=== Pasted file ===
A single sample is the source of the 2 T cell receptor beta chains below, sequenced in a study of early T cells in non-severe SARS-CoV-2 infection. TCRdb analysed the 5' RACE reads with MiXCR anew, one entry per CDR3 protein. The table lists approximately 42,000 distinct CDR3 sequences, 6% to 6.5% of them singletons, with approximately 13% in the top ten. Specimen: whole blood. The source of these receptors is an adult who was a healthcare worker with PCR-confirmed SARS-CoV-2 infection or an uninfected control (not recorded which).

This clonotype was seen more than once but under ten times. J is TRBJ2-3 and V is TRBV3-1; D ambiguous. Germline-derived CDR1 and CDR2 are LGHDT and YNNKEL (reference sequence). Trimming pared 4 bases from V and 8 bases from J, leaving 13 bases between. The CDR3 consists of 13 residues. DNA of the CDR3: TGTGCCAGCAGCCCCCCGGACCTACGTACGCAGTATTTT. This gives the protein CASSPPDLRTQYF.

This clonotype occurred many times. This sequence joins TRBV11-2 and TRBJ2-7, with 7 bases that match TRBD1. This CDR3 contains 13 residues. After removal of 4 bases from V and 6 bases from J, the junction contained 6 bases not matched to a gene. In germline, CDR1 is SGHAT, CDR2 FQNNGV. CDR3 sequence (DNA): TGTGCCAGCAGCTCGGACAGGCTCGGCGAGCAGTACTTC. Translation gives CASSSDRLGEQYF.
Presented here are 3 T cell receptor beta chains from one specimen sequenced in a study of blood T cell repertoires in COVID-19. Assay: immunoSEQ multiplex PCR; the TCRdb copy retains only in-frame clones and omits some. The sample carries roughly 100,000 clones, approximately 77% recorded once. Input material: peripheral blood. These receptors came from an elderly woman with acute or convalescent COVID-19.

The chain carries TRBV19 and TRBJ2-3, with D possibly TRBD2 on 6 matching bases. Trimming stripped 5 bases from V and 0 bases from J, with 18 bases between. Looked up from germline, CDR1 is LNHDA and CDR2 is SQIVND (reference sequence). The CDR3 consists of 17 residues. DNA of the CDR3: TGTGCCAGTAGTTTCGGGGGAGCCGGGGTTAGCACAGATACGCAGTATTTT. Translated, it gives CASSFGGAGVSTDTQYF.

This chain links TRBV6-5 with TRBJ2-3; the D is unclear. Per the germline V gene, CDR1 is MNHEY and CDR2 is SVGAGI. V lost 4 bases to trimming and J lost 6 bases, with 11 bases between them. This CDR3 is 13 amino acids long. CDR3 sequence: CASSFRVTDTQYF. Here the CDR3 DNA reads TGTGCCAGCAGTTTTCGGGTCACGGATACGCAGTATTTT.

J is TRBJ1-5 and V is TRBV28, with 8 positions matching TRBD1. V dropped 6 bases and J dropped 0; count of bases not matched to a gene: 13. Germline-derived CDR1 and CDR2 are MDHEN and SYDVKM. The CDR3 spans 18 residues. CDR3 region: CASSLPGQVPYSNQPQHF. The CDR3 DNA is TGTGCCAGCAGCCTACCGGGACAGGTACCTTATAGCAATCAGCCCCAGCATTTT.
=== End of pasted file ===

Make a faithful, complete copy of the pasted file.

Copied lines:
A single sample is the source of the 2 T cell receptor beta chains below, sequenced in a study of early T cells in non-severe SARS-CoV-2 infection. TCRdb analysed the 5' RACE reads with MiXCR anew, one entry per CDR3 protein. The table lists approximately 42,000 distinct CDR3 sequences, 6% to 6.5% of them singletons, with approximately 13% in the top ten. Specimen: whole blood. The source of these receptors is an adult who was a healthcare worker with PCR-confirmed SARS-CoV-2 infection or an uninfected control (not recorded which).

This clonotype was seen more than once but under ten times. J is TRBJ2-3 and V is TRBV3-1; D ambiguous. Germline-derived CDR1 and CDR2 are LGHDT and YNNKEL (reference sequence). Trimming pared 4 bases from V and 8 bases from J, leaving 13 bases between. The CDR3 consists of 13 residues. DNA of the CDR3: TGTGCCAGCAGCCCCCCGGACCTACGTACGCAGTATTTT. This gives the protein CASSPPDLRTQYF.

This clonotype occurred many times. This sequence joins TRBV11-2 and TRBJ2-7, with 7 bases that match TRBD1. This CDR3 contains 13 residues. After removal of 4 bases from V and 6 bases from J, the junction contained 6 bases not matched to a gene. In germline, CDR1 is SGHAT, CDR2 FQNNGV. CDR3 sequence (DNA): TGTGCCAGCAGCTCGGACAGGCTCGGCGAGCAGTACTTC. Translation gives CASSSDRLGEQYF.
Presented here are 3 T cell receptor beta chains from one specimen sequenced in a study of blood T cell repertoires in COVID-19. Assay: immunoSEQ multiplex PCR; the TCRdb copy retains only in-frame clones and omits some. The sample carries roughly 100,000 clones, approximately 77% recorded once. Input material: peripheral blood. These receptors came from an elderly woman with acute or convalescent COVID-19.

The chain carries TRBV19 and TRBJ2-3, with D possibly TRBD2 on 6 matching bases. Trimming stripped 5 bases from V and 0 bases from J, with 18 bases between. Looked up from germline, CDR1 is LNHDA and CDR2 is SQIVND (reference sequence). The CDR3 consists of 17 residues. DNA of the CDR3: TGTGCCAGTAGTTTCGGGGGAGCCGGGGTTAGCACAGATACGCAGTATTTT. Translated, it gives CASSFGGAGVSTDTQYF.

This chain links TRBV6-5 with TRBJ2-3; the D is unclear. Per the germline V gene, CDR1 is MNHEY and CDR2 is SVGAGI. V lost 4 bases to trimming and J lost 6 bases, with 11 bases between them. This CDR3 is 13 amino acids long. CDR3 sequence: CASSFRVTDTQYF. Here the CDR3 DNA reads TGTGCCAGCAGTTTTCGGGTCACGGATACGCAGTATTTT.

J is TRBJ1-5 and V is TRBV28, with 8 positions matching TRBD1. V dropped 6 bases and J dropped 0; count of bases not matched to a gene: 13. Germline-derived CDR1 and CDR2 are MDHEN and SYDVKM. The CDR3 spans 18 residues. CDR3 region: CASSLPGQVPYSNQPQHF. The CDR3 DNA is TGTGCCAGCAGCCTACCGGGACAGGTACCTTATAGCAATCAGCCCCAGCATTTT.